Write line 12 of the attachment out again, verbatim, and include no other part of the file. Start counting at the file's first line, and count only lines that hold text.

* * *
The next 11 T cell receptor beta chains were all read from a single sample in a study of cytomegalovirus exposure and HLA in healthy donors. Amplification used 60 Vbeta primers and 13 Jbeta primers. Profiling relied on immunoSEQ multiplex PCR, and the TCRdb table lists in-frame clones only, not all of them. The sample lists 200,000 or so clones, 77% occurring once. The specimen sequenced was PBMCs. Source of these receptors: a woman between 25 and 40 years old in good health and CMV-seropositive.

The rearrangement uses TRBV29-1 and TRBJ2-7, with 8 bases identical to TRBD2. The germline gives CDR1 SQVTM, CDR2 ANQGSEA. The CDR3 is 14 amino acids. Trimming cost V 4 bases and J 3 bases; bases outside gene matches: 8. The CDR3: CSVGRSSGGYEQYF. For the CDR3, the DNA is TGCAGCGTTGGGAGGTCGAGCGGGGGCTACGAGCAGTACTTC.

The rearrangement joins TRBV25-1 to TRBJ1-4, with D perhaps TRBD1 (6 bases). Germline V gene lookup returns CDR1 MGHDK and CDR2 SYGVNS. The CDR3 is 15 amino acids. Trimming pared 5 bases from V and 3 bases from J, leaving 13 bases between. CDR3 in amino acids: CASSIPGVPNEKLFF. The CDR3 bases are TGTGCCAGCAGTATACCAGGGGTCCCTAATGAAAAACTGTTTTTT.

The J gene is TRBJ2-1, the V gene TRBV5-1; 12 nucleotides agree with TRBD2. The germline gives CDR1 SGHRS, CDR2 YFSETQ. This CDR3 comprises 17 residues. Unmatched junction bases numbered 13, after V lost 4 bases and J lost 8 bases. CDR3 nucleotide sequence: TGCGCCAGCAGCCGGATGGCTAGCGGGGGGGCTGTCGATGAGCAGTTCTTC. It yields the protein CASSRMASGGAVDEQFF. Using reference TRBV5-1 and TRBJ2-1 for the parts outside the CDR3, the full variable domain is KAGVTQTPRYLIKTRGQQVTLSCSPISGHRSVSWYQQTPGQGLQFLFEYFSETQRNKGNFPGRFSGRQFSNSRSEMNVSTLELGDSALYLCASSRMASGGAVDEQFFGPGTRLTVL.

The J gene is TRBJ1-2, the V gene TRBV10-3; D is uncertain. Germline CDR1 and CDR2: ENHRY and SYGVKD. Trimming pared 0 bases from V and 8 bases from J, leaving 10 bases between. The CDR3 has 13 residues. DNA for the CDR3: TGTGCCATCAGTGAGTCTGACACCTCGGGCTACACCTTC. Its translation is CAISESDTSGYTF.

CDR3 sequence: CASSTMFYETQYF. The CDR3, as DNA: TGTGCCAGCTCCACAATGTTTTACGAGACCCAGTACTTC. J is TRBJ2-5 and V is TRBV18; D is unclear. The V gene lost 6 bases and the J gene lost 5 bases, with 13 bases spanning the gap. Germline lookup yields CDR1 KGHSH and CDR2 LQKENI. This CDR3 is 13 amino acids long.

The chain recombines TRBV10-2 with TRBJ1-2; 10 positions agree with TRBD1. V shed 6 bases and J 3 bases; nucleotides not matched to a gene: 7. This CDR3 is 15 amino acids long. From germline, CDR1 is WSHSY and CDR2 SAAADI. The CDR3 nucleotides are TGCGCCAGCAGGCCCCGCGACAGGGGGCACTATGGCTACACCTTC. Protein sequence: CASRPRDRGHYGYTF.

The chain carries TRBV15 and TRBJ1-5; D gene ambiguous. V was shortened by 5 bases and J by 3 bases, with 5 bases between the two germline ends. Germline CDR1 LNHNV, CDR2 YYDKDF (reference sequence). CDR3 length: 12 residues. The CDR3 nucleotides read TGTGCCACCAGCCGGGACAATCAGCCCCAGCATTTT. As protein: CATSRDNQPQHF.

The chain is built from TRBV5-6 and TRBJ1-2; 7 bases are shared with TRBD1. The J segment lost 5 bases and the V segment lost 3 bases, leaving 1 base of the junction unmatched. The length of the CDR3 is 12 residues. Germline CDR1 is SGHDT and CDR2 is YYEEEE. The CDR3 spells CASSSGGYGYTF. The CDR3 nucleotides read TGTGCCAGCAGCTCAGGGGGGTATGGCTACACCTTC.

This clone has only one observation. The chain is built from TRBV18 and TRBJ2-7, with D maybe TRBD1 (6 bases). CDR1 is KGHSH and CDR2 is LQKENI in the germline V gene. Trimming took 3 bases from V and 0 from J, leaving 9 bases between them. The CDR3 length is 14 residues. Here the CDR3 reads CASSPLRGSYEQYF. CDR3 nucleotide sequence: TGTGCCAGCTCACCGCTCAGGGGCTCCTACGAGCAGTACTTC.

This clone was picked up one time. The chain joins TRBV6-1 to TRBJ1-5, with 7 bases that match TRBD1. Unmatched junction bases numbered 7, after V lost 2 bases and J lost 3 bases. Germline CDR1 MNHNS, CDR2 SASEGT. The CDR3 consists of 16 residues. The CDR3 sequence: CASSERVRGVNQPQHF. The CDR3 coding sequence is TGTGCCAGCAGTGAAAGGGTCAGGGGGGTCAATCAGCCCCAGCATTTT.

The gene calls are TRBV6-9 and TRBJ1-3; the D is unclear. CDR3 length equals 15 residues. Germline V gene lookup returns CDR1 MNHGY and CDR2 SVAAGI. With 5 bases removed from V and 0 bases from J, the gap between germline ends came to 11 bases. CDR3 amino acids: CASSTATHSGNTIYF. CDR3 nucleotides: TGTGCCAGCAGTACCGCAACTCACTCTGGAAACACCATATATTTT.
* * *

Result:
The gene calls are TRBV6-9 and TRBJ1-3; the D is unclear. CDR3 length equals 15 residues. Germline V gene lookup returns CDR1 MNHGY and CDR2 SVAAGI. With 5 bases removed from V and 0 bases from J, the gap between germline ends came to 11 bases. CDR3 amino acids: CASSTATHSGNTIYF. CDR3 nucleotides: TGTGCCAGCAGTACCGCAACTCACTCTGGAAACACCATATATTTT.